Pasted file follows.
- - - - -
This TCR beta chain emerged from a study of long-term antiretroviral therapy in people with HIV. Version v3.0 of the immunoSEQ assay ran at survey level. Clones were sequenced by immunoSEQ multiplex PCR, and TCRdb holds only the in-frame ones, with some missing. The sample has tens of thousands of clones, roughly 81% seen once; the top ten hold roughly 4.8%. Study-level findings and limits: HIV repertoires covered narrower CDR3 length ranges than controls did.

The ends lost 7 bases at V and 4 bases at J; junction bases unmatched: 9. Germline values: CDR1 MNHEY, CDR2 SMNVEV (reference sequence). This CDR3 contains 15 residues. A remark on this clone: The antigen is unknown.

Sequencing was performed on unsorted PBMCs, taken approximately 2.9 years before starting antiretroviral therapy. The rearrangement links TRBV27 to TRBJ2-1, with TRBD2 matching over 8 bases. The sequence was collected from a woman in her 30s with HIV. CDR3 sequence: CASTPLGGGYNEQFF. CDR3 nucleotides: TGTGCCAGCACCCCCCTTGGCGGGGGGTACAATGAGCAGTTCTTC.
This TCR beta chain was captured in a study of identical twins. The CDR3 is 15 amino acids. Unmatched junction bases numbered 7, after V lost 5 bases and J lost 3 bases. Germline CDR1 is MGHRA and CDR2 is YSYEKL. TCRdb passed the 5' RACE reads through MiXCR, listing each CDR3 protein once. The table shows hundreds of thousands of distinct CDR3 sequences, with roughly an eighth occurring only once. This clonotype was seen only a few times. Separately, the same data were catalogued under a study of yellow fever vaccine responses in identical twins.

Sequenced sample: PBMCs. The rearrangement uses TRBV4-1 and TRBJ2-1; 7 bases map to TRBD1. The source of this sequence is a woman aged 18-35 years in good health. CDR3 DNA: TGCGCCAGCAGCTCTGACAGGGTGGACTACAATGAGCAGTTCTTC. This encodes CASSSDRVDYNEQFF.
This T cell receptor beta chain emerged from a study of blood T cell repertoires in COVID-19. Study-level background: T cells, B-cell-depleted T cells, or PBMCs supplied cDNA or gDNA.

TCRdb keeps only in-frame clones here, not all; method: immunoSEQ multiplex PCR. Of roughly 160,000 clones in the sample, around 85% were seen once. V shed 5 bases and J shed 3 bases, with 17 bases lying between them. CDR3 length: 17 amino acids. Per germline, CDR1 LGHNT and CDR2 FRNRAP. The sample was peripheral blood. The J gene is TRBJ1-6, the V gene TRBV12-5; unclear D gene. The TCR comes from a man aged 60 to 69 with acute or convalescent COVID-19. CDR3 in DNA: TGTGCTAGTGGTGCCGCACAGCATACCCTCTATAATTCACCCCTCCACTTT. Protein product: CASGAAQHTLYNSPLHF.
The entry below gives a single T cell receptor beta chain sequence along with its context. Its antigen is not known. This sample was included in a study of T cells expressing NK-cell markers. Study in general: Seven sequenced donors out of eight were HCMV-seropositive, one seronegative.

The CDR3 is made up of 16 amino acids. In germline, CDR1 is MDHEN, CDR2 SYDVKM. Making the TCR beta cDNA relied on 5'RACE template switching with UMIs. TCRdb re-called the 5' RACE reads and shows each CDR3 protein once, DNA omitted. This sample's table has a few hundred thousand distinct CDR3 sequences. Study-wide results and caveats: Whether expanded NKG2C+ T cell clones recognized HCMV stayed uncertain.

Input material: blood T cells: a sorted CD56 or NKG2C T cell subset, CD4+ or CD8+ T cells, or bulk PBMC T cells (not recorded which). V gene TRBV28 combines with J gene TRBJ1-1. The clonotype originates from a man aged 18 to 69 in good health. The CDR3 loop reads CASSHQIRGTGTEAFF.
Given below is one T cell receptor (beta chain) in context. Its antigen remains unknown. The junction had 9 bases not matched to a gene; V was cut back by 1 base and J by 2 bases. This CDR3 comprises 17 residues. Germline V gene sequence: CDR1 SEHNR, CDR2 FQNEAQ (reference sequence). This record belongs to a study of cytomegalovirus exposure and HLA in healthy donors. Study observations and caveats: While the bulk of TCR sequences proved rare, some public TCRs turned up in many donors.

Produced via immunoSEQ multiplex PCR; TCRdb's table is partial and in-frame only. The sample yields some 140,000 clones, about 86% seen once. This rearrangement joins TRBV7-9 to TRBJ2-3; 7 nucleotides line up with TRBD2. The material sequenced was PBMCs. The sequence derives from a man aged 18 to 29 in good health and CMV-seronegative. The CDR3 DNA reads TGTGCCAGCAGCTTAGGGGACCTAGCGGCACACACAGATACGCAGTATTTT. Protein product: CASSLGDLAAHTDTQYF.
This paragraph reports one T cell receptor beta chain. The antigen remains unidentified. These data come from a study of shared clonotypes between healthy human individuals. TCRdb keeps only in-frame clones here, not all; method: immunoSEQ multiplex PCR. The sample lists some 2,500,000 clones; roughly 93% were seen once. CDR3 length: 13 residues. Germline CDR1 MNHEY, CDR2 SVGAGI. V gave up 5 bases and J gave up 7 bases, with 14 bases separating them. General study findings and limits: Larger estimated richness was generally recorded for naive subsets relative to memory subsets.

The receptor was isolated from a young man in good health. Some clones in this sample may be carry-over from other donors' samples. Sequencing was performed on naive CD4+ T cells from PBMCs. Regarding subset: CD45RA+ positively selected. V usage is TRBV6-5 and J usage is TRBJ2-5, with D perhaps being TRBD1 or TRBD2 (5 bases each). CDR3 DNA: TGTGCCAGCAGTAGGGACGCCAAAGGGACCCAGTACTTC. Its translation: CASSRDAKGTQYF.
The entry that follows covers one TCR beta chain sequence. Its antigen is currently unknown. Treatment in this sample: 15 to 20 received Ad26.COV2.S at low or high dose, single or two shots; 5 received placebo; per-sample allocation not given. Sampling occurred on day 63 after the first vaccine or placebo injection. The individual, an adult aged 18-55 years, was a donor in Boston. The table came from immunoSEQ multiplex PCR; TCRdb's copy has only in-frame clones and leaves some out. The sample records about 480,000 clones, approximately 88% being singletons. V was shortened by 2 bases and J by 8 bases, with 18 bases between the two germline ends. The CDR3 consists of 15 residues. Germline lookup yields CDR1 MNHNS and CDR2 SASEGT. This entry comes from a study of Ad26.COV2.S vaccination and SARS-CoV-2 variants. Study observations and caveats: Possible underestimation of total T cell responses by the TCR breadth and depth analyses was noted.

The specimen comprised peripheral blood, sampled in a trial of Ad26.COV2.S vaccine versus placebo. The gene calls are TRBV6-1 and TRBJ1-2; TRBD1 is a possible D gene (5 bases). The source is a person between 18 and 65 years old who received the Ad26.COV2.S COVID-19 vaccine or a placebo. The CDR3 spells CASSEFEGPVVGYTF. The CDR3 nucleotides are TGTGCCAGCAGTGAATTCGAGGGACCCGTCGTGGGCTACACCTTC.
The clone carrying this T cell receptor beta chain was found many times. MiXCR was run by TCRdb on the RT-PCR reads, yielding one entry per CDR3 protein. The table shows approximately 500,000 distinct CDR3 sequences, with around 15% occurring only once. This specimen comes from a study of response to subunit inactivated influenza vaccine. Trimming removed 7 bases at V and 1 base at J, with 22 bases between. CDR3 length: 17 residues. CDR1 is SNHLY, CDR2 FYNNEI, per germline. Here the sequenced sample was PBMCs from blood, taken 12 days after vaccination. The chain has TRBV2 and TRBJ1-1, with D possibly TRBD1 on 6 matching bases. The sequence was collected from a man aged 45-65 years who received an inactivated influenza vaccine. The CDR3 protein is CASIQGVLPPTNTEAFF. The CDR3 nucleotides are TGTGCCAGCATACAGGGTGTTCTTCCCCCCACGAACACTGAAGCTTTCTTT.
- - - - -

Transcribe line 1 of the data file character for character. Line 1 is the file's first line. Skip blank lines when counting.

This TCR beta chain emerged from a study of long-term antiretroviral therapy in people with HIV. Version v3.0 of the immunoSEQ assay ran at survey level. Clones were sequenced by immunoSEQ multiplex PCR, and TCRdb holds only the in-frame ones, with some missing. The sample has tens of thousands of clones, roughly 81% seen once; the top ten hold roughly 4.8%. Study-level findings and limits: HIV repertoires covered narrower CDR3 length ranges than controls did.